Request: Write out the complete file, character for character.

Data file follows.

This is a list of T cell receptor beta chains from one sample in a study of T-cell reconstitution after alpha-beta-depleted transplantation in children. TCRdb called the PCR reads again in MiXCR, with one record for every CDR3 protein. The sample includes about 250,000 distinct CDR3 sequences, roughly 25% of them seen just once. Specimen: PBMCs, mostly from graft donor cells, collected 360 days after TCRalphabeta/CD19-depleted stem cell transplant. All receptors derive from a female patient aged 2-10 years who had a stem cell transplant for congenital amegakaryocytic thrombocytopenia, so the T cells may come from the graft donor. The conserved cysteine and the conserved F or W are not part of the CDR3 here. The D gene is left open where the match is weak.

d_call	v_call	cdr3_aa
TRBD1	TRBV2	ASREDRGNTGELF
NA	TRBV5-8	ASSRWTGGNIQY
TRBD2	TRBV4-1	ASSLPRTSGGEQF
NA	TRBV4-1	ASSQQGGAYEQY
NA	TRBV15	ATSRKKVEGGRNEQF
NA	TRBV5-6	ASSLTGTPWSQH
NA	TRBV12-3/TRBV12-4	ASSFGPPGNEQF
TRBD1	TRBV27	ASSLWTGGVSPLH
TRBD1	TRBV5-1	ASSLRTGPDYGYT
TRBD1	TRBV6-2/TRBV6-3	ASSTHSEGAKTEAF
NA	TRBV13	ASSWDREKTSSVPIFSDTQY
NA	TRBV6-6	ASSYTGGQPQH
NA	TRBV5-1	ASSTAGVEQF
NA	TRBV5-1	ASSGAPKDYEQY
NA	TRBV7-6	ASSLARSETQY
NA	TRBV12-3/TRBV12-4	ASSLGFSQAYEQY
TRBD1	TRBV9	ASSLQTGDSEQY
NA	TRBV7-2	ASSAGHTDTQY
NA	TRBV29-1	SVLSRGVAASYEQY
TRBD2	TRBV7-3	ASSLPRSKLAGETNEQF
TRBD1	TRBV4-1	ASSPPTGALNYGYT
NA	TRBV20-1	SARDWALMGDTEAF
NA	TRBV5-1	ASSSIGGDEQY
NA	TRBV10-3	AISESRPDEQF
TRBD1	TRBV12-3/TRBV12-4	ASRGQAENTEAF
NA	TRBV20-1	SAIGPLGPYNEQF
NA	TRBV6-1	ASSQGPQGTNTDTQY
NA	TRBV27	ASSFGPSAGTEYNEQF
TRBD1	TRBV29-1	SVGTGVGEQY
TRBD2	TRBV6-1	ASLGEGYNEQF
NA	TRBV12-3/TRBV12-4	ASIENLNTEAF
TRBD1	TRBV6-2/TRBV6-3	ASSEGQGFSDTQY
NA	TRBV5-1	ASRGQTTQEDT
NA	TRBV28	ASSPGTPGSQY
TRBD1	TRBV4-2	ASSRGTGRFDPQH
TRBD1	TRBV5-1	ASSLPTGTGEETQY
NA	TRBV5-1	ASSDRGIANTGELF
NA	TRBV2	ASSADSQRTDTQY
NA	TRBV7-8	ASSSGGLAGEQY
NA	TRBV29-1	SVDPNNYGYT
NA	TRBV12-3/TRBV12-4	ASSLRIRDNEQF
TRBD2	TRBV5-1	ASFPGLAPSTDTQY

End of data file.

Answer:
This is a list of T cell receptor beta chains from one sample in a study of T-cell reconstitution after alpha-beta-depleted transplantation in children. TCRdb called the PCR reads again in MiXCR, with one record for every CDR3 protein. The sample includes about 250,000 distinct CDR3 sequences, roughly 25% of them seen just once. Specimen: PBMCs, mostly from graft donor cells, collected 360 days after TCRalphabeta/CD19-depleted stem cell transplant. All receptors derive from a female patient aged 2-10 years who had a stem cell transplant for congenital amegakaryocytic thrombocytopenia, so the T cells may come from the graft donor. The conserved cysteine and the conserved F or W are not part of the CDR3 here. The D gene is left open where the match is weak.

d_call	v_call	cdr3_aa
TRBD1	TRBV2	ASREDRGNTGELF
NA	TRBV5-8	ASSRWTGGNIQY
TRBD2	TRBV4-1	ASSLPRTSGGEQF
NA	TRBV4-1	ASSQQGGAYEQY
NA	TRBV15	ATSRKKVEGGRNEQF
NA	TRBV5-6	ASSLTGTPWSQH
NA	TRBV12-3/TRBV12-4	ASSFGPPGNEQF
TRBD1	TRBV27	ASSLWTGGVSPLH
TRBD1	TRBV5-1	ASSLRTGPDYGYT
TRBD1	TRBV6-2/TRBV6-3	ASSTHSEGAKTEAF
NA	TRBV13	ASSWDREKTSSVPIFSDTQY
NA	TRBV6-6	ASSYTGGQPQH
NA	TRBV5-1	ASSTAGVEQF
NA	TRBV5-1	ASSGAPKDYEQY
NA	TRBV7-6	ASSLARSETQY
NA	TRBV12-3/TRBV12-4	ASSLGFSQAYEQY
TRBD1	TRBV9	ASSLQTGDSEQY
NA	TRBV7-2	ASSAGHTDTQY
NA	TRBV29-1	SVLSRGVAASYEQY
TRBD2	TRBV7-3	ASSLPRSKLAGETNEQF
TRBD1	TRBV4-1	ASSPPTGALNYGYT
NA	TRBV20-1	SARDWALMGDTEAF
NA	TRBV5-1	ASSSIGGDEQY
NA	TRBV10-3	AISESRPDEQF
TRBD1	TRBV12-3/TRBV12-4	ASRGQAENTEAF
NA	TRBV20-1	SAIGPLGPYNEQF
NA	TRBV6-1	ASSQGPQGTNTDTQY
NA	TRBV27	ASSFGPSAGTEYNEQF
TRBD1	TRBV29-1	SVGTGVGEQY
TRBD2	TRBV6-1	ASLGEGYNEQF
NA	TRBV12-3/TRBV12-4	ASIENLNTEAF
TRBD1	TRBV6-2/TRBV6-3	ASSEGQGFSDTQY
NA	TRBV5-1	ASRGQTTQEDT
NA	TRBV28	ASSPGTPGSQY
TRBD1	TRBV4-2	ASSRGTGRFDPQH
TRBD1	TRBV5-1	ASSLPTGTGEETQY
NA	TRBV5-1	ASSDRGIANTGELF
NA	TRBV2	ASSADSQRTDTQY
NA	TRBV7-8	ASSSGGLAGEQY
NA	TRBV29-1	SVDPNNYGYT
NA	TRBV12-3/TRBV12-4	ASSLRIRDNEQF
TRBD2	TRBV5-1	ASFPGLAPSTDTQY